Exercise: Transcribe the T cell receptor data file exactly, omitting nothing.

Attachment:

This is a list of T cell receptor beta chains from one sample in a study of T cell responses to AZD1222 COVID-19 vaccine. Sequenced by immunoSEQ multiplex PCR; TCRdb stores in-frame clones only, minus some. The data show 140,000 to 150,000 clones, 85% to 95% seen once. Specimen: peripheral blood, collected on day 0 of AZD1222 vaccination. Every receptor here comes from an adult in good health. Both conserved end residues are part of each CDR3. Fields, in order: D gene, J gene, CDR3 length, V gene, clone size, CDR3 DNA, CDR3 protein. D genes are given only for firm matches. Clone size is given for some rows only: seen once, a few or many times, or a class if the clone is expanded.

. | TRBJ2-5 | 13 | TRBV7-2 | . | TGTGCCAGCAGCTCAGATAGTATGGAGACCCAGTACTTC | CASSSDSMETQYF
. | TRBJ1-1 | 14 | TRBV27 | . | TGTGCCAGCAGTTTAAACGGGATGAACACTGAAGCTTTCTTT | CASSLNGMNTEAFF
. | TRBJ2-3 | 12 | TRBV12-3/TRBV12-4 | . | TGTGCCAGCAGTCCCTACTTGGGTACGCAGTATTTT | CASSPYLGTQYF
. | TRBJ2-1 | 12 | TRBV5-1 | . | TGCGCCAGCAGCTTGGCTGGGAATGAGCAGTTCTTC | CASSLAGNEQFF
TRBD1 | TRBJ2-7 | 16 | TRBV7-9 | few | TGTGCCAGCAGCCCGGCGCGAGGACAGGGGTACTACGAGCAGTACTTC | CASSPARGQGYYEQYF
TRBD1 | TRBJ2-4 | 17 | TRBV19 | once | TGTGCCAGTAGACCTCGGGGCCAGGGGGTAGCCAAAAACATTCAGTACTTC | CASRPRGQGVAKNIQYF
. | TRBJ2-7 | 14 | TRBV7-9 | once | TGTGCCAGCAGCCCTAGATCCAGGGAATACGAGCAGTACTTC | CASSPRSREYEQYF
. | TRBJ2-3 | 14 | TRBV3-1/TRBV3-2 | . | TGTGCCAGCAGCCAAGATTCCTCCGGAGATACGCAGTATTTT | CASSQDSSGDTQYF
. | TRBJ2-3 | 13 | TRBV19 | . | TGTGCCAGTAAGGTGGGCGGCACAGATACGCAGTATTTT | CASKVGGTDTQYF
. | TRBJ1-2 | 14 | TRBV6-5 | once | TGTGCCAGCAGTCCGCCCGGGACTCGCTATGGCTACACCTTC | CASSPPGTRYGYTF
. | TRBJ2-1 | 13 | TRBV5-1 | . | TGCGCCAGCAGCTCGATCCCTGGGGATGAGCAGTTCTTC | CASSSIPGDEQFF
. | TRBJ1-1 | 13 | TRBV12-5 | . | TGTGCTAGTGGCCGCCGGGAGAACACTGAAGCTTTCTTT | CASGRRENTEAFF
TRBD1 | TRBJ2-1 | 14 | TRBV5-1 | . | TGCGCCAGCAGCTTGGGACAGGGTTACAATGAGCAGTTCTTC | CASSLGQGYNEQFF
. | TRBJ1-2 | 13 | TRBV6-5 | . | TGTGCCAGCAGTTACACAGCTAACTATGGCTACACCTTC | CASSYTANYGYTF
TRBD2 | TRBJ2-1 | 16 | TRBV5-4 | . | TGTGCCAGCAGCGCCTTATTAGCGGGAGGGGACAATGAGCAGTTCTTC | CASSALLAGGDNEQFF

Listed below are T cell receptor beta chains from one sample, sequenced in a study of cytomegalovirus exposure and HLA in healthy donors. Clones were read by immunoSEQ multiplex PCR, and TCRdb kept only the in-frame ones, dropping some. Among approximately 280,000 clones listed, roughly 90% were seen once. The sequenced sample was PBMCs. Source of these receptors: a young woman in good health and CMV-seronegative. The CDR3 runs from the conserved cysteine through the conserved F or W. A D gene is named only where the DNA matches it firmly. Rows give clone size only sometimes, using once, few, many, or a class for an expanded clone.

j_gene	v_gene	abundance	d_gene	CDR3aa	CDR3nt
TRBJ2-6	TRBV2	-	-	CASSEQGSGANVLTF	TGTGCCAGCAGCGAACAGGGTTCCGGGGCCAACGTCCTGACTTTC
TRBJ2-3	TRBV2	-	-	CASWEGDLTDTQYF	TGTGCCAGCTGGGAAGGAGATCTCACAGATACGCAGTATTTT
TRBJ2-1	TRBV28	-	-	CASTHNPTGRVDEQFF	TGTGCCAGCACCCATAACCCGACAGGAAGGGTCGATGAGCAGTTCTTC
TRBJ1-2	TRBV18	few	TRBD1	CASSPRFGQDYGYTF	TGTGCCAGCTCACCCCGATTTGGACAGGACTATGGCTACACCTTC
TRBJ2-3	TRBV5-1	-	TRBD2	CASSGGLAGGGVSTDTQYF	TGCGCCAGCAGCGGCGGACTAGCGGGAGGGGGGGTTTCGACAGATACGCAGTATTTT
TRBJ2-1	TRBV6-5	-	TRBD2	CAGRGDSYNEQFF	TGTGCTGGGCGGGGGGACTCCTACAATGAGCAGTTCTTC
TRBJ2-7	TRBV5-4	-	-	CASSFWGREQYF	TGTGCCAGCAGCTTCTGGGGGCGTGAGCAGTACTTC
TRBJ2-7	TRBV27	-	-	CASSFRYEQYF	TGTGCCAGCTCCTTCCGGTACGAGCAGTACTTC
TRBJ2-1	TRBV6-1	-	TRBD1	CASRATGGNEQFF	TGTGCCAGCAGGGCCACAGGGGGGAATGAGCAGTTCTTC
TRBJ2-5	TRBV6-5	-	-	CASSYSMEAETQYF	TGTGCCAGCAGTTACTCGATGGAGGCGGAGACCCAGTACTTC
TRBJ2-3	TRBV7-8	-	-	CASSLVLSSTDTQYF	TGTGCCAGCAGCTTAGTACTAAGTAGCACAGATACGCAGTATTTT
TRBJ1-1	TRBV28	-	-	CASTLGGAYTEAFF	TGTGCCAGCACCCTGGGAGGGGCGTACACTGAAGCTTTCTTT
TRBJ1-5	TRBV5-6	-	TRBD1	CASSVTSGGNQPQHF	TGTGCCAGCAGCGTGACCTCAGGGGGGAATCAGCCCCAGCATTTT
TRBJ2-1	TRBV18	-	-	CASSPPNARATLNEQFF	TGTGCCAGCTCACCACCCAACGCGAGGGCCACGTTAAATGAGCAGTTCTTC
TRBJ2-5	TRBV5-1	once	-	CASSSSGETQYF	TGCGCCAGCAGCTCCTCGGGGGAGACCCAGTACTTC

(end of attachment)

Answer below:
This is a list of T cell receptor beta chains from one sample in a study of T cell responses to AZD1222 COVID-19 vaccine. Sequenced by immunoSEQ multiplex PCR; TCRdb stores in-frame clones only, minus some. The data show 140,000 to 150,000 clones, 85% to 95% seen once. Specimen: peripheral blood, collected on day 0 of AZD1222 vaccination. Every receptor here comes from an adult in good health. Both conserved end residues are part of each CDR3. Fields, in order: D gene, J gene, CDR3 length, V gene, clone size, CDR3 DNA, CDR3 protein. D genes are given only for firm matches. Clone size is given for some rows only: seen once, a few or many times, or a class if the clone is expanded.

. | TRBJ2-5 | 13 | TRBV7-2 | . | TGTGCCAGCAGCTCAGATAGTATGGAGACCCAGTACTTC | CASSSDSMETQYF
. | TRBJ1-1 | 14 | TRBV27 | . | TGTGCCAGCAGTTTAAACGGGATGAACACTGAAGCTTTCTTT | CASSLNGMNTEAFF
. | TRBJ2-3 | 12 | TRBV12-3/TRBV12-4 | . | TGTGCCAGCAGTCCCTACTTGGGTACGCAGTATTTT | CASSPYLGTQYF
. | TRBJ2-1 | 12 | TRBV5-1 | . | TGCGCCAGCAGCTTGGCTGGGAATGAGCAGTTCTTC | CASSLAGNEQFF
TRBD1 | TRBJ2-7 | 16 | TRBV7-9 | few | TGTGCCAGCAGCCCGGCGCGAGGACAGGGGTACTACGAGCAGTACTTC | CASSPARGQGYYEQYF
TRBD1 | TRBJ2-4 | 17 | TRBV19 | once | TGTGCCAGTAGACCTCGGGGCCAGGGGGTAGCCAAAAACATTCAGTACTTC | CASRPRGQGVAKNIQYF
. | TRBJ2-7 | 14 | TRBV7-9 | once | TGTGCCAGCAGCCCTAGATCCAGGGAATACGAGCAGTACTTC | CASSPRSREYEQYF
. | TRBJ2-3 | 14 | TRBV3-1/TRBV3-2 | . | TGTGCCAGCAGCCAAGATTCCTCCGGAGATACGCAGTATTTT | CASSQDSSGDTQYF
. | TRBJ2-3 | 13 | TRBV19 | . | TGTGCCAGTAAGGTGGGCGGCACAGATACGCAGTATTTT | CASKVGGTDTQYF
. | TRBJ1-2 | 14 | TRBV6-5 | once | TGTGCCAGCAGTCCGCCCGGGACTCGCTATGGCTACACCTTC | CASSPPGTRYGYTF
. | TRBJ2-1 | 13 | TRBV5-1 | . | TGCGCCAGCAGCTCGATCCCTGGGGATGAGCAGTTCTTC | CASSSIPGDEQFF
. | TRBJ1-1 | 13 | TRBV12-5 | . | TGTGCTAGTGGCCGCCGGGAGAACACTGAAGCTTTCTTT | CASGRRENTEAFF
TRBD1 | TRBJ2-1 | 14 | TRBV5-1 | . | TGCGCCAGCAGCTTGGGACAGGGTTACAATGAGCAGTTCTTC | CASSLGQGYNEQFF
. | TRBJ1-2 | 13 | TRBV6-5 | . | TGTGCCAGCAGTTACACAGCTAACTATGGCTACACCTTC | CASSYTANYGYTF
TRBD2 | TRBJ2-1 | 16 | TRBV5-4 | . | TGTGCCAGCAGCGCCTTATTAGCGGGAGGGGACAATGAGCAGTTCTTC | CASSALLAGGDNEQFF

Listed below are T cell receptor beta chains from one sample, sequenced in a study of cytomegalovirus exposure and HLA in healthy donors. Clones were read by immunoSEQ multiplex PCR, and TCRdb kept only the in-frame ones, dropping some. Among approximately 280,000 clones listed, roughly 90% were seen once. The sequenced sample was PBMCs. Source of these receptors: a young woman in good health and CMV-seronegative. The CDR3 runs from the conserved cysteine through the conserved F or W. A D gene is named only where the DNA matches it firmly. Rows give clone size only sometimes, using once, few, many, or a class for an expanded clone.

j_gene	v_gene	abundance	d_gene	CDR3aa	CDR3nt
TRBJ2-6	TRBV2	-	-	CASSEQGSGANVLTF	TGTGCCAGCAGCGAACAGGGTTCCGGGGCCAACGTCCTGACTTTC
TRBJ2-3	TRBV2	-	-	CASWEGDLTDTQYF	TGTGCCAGCTGGGAAGGAGATCTCACAGATACGCAGTATTTT
TRBJ2-1	TRBV28	-	-	CASTHNPTGRVDEQFF	TGTGCCAGCACCCATAACCCGACAGGAAGGGTCGATGAGCAGTTCTTC
TRBJ1-2	TRBV18	few	TRBD1	CASSPRFGQDYGYTF	TGTGCCAGCTCACCCCGATTTGGACAGGACTATGGCTACACCTTC
TRBJ2-3	TRBV5-1	-	TRBD2	CASSGGLAGGGVSTDTQYF	TGCGCCAGCAGCGGCGGACTAGCGGGAGGGGGGGTTTCGACAGATACGCAGTATTTT
TRBJ2-1	TRBV6-5	-	TRBD2	CAGRGDSYNEQFF	TGTGCTGGGCGGGGGGACTCCTACAATGAGCAGTTCTTC
TRBJ2-7	TRBV5-4	-	-	CASSFWGREQYF	TGTGCCAGCAGCTTCTGGGGGCGTGAGCAGTACTTC
TRBJ2-7	TRBV27	-	-	CASSFRYEQYF	TGTGCCAGCTCCTTCCGGTACGAGCAGTACTTC
TRBJ2-1	TRBV6-1	-	TRBD1	CASRATGGNEQFF	TGTGCCAGCAGGGCCACAGGGGGGAATGAGCAGTTCTTC
TRBJ2-5	TRBV6-5	-	-	CASSYSMEAETQYF	TGTGCCAGCAGTTACTCGATGGAGGCGGAGACCCAGTACTTC
TRBJ2-3	TRBV7-8	-	-	CASSLVLSSTDTQYF	TGTGCCAGCAGCTTAGTACTAAGTAGCACAGATACGCAGTATTTT
TRBJ1-1	TRBV28	-	-	CASTLGGAYTEAFF	TGTGCCAGCACCCTGGGAGGGGCGTACACTGAAGCTTTCTTT
TRBJ1-5	TRBV5-6	-	TRBD1	CASSVTSGGNQPQHF	TGTGCCAGCAGCGTGACCTCAGGGGGGAATCAGCCCCAGCATTTT
TRBJ2-1	TRBV18	-	-	CASSPPNARATLNEQFF	TGTGCCAGCTCACCACCCAACGCGAGGGCCACGTTAAATGAGCAGTTCTTC
TRBJ2-5	TRBV5-1	once	-	CASSSSGETQYF	TGCGCCAGCAGCTCCTCGGGGGAGACCCAGTACTTC